BUFFALO, N.Y. -- University at Buffalo chemist Andrew Murkin,
PhD, was selected as one of nine scientists to receive a 2012
DuPont Young Professor grant, which funds highly original research
by early-career investigators around the world.
Murkin, an assistant professor of chemistry, will use his
$75,000 grant from DuPont to study novel formulas for a new
generation of herbicides. The research will focus, in particular,
on blocking the activity of enzymes that play a critical role in
keeping certain weeds alive.
The DuPont Young Professor program, launched in 1967, supports
promising young research faculty working in areas of interest to
DuPont, and includes research in the fields of nanotechnology,
genomics, system biology, next-generation herbicides, synthesis of
natural products, carbon dioxide capture, DNA sequencing and
"It's an honor -- it's somewhat of a rare award," said Murkin,
who joined UB in 2009 after completing a postdoctoral fellowship at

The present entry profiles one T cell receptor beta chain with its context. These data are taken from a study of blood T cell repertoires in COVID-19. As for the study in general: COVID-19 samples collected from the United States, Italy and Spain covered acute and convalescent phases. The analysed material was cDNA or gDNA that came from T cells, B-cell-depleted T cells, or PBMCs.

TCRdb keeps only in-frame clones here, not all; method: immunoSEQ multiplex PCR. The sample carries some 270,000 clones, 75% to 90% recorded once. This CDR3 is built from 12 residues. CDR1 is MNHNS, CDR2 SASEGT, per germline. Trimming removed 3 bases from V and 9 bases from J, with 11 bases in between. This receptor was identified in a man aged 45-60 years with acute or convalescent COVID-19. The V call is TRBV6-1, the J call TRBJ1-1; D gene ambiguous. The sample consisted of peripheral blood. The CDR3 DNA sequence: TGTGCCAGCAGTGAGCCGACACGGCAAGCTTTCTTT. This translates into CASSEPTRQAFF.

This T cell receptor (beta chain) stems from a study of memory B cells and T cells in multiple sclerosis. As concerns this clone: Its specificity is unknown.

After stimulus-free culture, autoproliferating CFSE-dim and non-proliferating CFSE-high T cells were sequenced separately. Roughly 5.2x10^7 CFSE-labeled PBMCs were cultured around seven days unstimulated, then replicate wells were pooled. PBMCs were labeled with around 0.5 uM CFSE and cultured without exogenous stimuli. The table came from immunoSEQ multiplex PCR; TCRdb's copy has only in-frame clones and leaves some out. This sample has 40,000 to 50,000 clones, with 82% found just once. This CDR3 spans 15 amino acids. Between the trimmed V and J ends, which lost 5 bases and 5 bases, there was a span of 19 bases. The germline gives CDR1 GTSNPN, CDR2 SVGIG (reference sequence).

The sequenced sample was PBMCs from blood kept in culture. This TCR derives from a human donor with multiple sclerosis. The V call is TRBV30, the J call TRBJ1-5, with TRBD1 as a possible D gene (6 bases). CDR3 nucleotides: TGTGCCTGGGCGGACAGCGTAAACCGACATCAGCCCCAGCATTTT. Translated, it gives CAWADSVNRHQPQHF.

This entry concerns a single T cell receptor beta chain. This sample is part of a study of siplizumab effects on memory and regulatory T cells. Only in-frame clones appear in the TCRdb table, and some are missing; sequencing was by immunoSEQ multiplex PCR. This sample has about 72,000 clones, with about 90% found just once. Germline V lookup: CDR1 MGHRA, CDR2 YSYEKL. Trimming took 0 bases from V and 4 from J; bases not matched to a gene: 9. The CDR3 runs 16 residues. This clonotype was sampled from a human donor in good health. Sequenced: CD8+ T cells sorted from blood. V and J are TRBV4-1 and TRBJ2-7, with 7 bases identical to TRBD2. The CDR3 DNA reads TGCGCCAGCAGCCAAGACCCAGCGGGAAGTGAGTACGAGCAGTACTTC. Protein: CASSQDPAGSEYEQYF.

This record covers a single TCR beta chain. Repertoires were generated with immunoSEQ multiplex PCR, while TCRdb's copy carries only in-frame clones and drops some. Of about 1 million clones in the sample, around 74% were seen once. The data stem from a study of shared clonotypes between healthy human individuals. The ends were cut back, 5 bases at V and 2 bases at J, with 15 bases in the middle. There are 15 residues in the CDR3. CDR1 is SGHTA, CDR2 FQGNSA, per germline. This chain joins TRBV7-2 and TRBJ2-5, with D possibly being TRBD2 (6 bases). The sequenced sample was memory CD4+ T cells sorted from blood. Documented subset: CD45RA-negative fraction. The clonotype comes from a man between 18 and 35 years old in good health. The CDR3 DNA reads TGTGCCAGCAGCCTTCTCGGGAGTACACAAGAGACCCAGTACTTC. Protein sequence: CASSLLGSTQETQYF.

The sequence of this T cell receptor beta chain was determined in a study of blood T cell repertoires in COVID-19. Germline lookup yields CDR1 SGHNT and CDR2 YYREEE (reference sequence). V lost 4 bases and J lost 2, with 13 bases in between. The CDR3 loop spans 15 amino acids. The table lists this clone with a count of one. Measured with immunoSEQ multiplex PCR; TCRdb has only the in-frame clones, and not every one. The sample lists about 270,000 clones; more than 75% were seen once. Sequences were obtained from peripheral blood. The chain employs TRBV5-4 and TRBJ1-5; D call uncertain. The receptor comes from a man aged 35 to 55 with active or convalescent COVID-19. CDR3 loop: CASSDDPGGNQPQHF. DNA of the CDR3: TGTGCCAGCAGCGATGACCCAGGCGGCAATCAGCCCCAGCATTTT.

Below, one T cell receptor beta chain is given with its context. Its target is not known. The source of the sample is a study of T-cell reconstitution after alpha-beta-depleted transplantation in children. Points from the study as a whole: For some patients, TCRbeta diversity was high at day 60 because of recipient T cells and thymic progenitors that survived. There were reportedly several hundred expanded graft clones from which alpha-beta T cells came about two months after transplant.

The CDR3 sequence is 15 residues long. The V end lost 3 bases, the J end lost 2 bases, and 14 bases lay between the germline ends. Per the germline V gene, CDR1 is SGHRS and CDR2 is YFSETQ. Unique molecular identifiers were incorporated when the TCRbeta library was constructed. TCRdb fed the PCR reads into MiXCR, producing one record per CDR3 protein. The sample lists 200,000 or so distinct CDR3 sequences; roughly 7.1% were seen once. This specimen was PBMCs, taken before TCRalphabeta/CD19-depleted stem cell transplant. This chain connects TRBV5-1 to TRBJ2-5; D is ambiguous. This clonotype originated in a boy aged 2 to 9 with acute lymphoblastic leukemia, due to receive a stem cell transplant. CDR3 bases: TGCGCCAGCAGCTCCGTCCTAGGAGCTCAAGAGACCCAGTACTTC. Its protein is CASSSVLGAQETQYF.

Albert Einstein College of Medicine in New York City.
Murkin's UB laboratory studies the so-called transition state of
chemical reactions -- the point in any chemical reaction where the
energy is highest. Enzymes speed up reactions by stabilizing the
transition state. Murkin and his colleagues aim to inhibit the
activity of enzymes by designing compounds that resemble the
Much of Murkin's work on transition-state inhibitors relates to
drug design. His DuPont Young Professors research on herbicides
will also rely on his expertise in this area, identifying ways to
halt chemical reactions that produce organic compounds necessary
for plants to survive.
For a list of all of this year's DuPont Young Professors, visit